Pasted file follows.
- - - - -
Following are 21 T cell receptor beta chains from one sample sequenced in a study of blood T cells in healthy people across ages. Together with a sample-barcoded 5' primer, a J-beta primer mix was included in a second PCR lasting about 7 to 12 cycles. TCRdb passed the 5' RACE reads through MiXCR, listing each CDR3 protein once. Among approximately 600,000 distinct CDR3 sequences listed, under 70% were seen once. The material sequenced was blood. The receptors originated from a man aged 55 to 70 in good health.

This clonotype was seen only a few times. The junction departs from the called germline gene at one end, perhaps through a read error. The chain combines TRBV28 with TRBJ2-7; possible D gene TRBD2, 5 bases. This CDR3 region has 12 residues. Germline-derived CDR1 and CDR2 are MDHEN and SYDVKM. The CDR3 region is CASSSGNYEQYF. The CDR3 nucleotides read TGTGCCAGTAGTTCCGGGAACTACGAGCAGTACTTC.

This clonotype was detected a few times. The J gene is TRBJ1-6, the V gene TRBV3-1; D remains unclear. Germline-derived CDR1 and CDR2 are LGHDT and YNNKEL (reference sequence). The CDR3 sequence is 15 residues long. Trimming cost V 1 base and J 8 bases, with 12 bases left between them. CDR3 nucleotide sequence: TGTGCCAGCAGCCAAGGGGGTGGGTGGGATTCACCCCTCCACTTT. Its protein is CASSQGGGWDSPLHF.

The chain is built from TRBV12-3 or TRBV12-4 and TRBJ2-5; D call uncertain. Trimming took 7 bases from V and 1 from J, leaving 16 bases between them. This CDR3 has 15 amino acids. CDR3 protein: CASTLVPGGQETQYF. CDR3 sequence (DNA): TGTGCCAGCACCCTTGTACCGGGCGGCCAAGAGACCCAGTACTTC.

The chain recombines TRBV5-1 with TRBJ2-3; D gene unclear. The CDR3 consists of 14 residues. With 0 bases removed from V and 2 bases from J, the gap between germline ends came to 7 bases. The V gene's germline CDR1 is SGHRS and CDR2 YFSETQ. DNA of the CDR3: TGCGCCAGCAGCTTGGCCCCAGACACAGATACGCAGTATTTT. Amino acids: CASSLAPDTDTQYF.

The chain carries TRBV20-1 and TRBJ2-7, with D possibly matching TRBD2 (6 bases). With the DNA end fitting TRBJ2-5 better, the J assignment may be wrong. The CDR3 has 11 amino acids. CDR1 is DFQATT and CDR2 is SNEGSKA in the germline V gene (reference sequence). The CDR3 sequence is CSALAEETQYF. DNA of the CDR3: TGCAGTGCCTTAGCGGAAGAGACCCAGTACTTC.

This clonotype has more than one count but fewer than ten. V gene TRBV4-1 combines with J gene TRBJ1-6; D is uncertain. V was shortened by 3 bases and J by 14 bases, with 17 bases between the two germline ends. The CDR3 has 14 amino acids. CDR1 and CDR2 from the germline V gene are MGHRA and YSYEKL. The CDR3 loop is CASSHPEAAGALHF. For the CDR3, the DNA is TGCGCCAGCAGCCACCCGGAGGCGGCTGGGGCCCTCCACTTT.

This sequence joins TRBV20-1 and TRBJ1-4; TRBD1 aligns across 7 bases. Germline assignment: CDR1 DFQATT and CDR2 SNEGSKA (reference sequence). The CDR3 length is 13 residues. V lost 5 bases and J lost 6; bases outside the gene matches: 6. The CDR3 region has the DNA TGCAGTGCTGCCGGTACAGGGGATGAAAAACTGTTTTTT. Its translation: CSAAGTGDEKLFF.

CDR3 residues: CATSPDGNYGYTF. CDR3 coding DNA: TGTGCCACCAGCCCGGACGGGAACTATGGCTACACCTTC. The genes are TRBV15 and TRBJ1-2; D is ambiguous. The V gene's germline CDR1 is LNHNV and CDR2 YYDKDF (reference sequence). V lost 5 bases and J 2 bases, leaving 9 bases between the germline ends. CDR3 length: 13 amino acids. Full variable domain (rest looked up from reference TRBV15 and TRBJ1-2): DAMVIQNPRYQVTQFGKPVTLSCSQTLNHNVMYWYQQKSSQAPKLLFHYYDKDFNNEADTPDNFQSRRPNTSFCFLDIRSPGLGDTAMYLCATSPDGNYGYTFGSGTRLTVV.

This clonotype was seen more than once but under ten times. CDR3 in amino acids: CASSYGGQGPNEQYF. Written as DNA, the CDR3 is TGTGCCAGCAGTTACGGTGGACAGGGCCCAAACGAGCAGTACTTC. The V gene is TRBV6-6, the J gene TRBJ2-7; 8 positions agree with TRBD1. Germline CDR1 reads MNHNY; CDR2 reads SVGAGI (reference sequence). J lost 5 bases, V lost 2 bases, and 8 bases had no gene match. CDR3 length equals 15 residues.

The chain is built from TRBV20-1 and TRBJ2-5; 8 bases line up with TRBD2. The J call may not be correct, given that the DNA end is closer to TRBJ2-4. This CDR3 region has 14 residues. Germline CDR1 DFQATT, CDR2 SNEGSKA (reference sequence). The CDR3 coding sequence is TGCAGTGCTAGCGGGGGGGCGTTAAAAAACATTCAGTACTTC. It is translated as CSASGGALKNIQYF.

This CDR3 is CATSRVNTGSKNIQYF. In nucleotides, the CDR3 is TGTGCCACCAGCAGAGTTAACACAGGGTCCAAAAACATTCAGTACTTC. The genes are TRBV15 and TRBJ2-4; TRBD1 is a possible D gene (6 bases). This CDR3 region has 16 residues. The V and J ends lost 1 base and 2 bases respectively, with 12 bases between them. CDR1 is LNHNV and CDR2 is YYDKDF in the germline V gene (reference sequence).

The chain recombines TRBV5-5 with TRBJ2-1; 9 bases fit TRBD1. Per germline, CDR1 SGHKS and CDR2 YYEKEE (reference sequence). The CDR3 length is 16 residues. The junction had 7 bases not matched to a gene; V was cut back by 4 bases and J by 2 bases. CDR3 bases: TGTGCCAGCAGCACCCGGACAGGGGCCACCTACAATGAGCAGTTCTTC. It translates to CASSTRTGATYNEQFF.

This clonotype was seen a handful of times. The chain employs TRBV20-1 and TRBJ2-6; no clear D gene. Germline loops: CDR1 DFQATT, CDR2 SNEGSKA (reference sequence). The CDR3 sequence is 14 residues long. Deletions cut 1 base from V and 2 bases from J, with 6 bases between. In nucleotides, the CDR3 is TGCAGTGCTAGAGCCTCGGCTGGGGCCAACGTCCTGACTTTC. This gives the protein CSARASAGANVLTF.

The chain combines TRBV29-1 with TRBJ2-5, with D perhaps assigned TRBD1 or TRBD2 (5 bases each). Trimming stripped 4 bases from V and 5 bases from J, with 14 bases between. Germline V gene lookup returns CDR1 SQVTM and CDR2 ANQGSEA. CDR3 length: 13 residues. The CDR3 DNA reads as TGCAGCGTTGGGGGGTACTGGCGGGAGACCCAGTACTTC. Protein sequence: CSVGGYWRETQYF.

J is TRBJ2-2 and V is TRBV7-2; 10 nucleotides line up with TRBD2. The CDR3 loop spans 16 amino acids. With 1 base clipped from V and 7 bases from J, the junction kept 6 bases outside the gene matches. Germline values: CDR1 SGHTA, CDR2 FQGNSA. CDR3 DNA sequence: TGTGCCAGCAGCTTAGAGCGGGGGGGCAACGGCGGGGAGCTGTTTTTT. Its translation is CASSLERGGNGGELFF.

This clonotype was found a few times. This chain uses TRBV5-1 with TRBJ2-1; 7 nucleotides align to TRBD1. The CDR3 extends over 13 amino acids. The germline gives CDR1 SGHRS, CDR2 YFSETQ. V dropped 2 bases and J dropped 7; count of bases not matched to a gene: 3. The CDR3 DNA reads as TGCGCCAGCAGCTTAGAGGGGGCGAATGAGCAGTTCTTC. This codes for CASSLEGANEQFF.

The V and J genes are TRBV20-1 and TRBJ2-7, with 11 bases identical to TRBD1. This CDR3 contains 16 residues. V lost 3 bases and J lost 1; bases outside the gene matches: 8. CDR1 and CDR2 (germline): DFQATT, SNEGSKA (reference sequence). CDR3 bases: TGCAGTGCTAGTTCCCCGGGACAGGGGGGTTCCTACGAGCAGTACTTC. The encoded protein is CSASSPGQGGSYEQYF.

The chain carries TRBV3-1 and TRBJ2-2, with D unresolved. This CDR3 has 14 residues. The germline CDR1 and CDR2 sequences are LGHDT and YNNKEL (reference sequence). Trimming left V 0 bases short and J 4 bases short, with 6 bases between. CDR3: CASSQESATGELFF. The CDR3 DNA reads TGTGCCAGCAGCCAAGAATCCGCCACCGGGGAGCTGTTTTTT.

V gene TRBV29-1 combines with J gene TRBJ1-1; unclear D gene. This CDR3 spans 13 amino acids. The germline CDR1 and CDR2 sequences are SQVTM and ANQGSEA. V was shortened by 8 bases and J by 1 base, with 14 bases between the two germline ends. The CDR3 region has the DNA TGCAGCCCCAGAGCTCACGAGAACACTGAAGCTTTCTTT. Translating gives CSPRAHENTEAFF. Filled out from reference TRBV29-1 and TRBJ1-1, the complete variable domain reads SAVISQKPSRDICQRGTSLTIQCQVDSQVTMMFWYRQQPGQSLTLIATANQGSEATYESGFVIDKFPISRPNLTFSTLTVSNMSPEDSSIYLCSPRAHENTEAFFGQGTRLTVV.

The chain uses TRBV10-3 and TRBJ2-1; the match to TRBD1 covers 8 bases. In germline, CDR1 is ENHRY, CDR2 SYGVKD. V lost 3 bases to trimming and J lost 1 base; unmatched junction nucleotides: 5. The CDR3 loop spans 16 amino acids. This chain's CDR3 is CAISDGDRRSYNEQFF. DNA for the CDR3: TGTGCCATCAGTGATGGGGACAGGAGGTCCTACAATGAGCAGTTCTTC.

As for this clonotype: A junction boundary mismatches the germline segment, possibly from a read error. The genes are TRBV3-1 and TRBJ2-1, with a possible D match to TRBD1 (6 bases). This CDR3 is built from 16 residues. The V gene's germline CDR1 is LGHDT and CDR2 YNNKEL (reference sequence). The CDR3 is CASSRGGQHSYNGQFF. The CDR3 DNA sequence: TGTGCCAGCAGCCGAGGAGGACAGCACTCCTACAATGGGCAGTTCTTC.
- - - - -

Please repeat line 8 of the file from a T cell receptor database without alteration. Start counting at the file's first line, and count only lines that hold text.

This sequence joins TRBV20-1 and TRBJ1-4; TRBD1 aligns across 7 bases. Germline assignment: CDR1 DFQATT and CDR2 SNEGSKA (reference sequence). The CDR3 length is 13 residues. V lost 5 bases and J lost 6; bases outside the gene matches: 6. The CDR3 region has the DNA TGCAGTGCTGCCGGTACAGGGGATGAAAAACTGTTTTTT. Its translation: CSAAGTGDEKLFF.